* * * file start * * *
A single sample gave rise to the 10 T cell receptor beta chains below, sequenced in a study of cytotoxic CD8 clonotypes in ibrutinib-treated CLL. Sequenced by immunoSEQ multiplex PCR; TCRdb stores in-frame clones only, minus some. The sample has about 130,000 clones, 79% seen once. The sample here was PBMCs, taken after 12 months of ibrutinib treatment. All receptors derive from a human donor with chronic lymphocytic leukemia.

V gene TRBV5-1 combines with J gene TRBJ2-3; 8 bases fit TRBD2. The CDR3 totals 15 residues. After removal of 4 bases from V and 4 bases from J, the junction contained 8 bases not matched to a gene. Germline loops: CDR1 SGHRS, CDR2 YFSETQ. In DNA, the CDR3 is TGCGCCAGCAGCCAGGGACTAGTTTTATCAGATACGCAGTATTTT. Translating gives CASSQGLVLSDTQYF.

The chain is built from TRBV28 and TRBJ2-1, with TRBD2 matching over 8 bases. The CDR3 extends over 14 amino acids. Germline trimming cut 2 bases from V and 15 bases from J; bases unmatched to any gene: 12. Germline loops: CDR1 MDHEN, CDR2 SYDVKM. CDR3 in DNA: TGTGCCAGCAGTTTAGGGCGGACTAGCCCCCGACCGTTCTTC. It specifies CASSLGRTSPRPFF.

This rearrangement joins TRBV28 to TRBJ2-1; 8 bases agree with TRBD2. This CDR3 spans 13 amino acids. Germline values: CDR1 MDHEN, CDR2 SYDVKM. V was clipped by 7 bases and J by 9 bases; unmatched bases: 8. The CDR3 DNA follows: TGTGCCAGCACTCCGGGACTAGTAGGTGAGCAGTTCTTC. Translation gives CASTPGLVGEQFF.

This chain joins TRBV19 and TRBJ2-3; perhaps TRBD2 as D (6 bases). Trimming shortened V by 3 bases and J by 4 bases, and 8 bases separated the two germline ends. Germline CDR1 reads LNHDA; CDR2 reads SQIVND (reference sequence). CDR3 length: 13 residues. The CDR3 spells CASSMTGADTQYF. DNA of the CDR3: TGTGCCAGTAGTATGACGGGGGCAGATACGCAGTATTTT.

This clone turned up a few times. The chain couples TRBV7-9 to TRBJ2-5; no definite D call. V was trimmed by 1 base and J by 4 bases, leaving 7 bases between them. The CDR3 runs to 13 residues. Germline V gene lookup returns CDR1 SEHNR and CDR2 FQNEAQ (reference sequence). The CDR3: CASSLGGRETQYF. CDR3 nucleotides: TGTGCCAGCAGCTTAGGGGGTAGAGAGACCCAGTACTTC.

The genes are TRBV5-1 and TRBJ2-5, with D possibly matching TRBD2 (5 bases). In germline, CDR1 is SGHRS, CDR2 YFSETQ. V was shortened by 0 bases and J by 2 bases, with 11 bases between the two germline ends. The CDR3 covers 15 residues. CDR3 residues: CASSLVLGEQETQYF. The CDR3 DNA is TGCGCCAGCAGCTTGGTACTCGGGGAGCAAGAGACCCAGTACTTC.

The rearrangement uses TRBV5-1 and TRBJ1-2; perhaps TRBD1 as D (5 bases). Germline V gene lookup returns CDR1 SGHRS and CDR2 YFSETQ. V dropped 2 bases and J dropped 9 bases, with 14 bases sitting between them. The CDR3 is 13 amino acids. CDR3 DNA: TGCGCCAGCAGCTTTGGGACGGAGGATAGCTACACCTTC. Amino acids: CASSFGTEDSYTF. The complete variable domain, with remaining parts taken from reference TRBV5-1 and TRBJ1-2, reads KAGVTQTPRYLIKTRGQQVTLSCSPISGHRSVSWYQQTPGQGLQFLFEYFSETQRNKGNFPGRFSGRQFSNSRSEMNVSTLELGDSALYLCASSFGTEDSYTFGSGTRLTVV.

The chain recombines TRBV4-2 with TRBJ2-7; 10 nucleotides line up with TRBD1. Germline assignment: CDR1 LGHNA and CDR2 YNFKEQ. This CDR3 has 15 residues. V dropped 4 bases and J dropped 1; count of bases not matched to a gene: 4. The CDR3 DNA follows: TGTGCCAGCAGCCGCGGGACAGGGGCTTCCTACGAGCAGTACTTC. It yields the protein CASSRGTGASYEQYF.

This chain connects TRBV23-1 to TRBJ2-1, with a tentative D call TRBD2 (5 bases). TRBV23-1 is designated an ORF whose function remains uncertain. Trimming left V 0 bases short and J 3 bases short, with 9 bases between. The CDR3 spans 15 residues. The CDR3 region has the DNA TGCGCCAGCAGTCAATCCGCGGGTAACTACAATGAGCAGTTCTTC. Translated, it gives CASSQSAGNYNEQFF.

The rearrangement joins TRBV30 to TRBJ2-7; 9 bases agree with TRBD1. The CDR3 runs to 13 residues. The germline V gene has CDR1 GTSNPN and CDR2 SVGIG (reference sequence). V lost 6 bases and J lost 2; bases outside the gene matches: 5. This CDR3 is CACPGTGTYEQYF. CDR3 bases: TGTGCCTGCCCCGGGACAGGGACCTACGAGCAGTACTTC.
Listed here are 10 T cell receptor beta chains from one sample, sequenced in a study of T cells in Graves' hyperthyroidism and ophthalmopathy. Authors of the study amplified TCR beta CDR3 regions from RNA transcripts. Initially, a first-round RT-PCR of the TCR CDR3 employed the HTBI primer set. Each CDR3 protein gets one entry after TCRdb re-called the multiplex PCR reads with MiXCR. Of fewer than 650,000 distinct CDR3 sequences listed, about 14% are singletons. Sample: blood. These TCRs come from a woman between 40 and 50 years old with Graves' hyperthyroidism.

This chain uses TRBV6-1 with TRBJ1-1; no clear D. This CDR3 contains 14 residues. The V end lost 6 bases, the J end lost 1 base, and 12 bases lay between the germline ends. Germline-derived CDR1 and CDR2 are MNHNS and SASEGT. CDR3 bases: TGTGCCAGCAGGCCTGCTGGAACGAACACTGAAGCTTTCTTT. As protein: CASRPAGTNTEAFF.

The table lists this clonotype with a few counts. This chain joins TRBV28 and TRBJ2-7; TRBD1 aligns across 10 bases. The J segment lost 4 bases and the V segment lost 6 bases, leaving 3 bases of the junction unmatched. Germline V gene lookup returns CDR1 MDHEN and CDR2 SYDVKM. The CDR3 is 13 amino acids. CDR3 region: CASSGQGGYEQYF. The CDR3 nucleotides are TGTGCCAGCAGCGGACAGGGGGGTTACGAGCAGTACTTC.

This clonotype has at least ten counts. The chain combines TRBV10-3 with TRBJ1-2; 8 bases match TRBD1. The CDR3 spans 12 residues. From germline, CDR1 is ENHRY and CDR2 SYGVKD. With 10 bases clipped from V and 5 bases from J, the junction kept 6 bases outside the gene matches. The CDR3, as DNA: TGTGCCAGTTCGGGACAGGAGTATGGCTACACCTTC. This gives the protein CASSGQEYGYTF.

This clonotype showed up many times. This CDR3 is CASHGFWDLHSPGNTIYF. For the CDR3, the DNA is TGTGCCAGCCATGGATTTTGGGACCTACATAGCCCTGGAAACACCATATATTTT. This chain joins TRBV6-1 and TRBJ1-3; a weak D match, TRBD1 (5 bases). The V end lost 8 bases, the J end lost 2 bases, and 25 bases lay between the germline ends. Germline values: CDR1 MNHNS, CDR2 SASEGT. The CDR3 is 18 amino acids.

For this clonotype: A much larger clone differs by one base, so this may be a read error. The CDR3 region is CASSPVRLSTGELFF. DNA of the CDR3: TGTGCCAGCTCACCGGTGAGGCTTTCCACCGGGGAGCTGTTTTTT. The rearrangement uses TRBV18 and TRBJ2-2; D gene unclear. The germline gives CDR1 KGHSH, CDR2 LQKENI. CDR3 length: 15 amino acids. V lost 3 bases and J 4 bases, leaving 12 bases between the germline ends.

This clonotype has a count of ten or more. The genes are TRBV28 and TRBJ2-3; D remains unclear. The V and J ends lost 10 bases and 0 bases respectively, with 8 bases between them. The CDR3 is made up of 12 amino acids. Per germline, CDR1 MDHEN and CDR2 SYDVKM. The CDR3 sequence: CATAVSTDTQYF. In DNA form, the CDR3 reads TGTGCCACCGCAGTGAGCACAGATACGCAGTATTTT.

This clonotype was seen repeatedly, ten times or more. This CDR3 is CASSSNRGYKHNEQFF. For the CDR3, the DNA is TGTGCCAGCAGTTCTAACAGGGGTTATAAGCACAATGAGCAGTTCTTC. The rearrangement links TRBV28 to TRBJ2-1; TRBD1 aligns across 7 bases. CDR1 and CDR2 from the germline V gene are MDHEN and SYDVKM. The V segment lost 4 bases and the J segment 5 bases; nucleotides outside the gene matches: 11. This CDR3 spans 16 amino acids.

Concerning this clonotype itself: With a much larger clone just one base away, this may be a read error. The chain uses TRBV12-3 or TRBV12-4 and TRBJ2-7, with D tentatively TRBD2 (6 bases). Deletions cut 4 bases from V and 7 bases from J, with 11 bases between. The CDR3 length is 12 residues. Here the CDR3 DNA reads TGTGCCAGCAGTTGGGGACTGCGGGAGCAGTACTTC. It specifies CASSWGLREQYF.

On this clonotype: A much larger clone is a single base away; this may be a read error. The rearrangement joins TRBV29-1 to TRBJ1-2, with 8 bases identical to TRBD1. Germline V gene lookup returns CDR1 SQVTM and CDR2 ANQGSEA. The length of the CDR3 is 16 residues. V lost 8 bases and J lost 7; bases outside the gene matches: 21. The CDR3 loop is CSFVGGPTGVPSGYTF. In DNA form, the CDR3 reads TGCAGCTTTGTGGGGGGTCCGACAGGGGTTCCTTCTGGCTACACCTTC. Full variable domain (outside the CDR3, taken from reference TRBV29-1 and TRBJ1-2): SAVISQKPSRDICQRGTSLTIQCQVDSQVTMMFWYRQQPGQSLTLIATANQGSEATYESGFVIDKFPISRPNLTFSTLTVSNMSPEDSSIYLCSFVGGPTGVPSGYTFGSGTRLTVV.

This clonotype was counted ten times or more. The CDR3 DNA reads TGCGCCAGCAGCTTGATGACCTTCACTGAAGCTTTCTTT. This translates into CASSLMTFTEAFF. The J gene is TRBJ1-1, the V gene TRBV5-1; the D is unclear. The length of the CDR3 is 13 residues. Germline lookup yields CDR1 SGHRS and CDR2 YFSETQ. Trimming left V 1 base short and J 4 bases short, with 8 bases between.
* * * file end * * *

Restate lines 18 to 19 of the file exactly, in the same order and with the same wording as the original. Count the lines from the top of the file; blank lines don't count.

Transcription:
This clonotype has a count of ten or more. The genes are TRBV28 and TRBJ2-3; D remains unclear. The V and J ends lost 10 bases and 0 bases respectively, with 8 bases between them. The CDR3 is made up of 12 amino acids. Per germline, CDR1 MDHEN and CDR2 SYDVKM. The CDR3 sequence: CATAVSTDTQYF. In DNA form, the CDR3 reads TGTGCCACCGCAGTGAGCACAGATACGCAGTATTTT.

This clonotype was seen repeatedly, ten times or more. This CDR3 is CASSSNRGYKHNEQFF. For the CDR3, the DNA is TGTGCCAGCAGTTCTAACAGGGGTTATAAGCACAATGAGCAGTTCTTC. The rearrangement links TRBV28 to TRBJ2-1; TRBD1 aligns across 7 bases. CDR1 and CDR2 from the germline V gene are MDHEN and SYDVKM. The V segment lost 4 bases and the J segment 5 bases; nucleotides outside the gene matches: 11. This CDR3 spans 16 amino acids.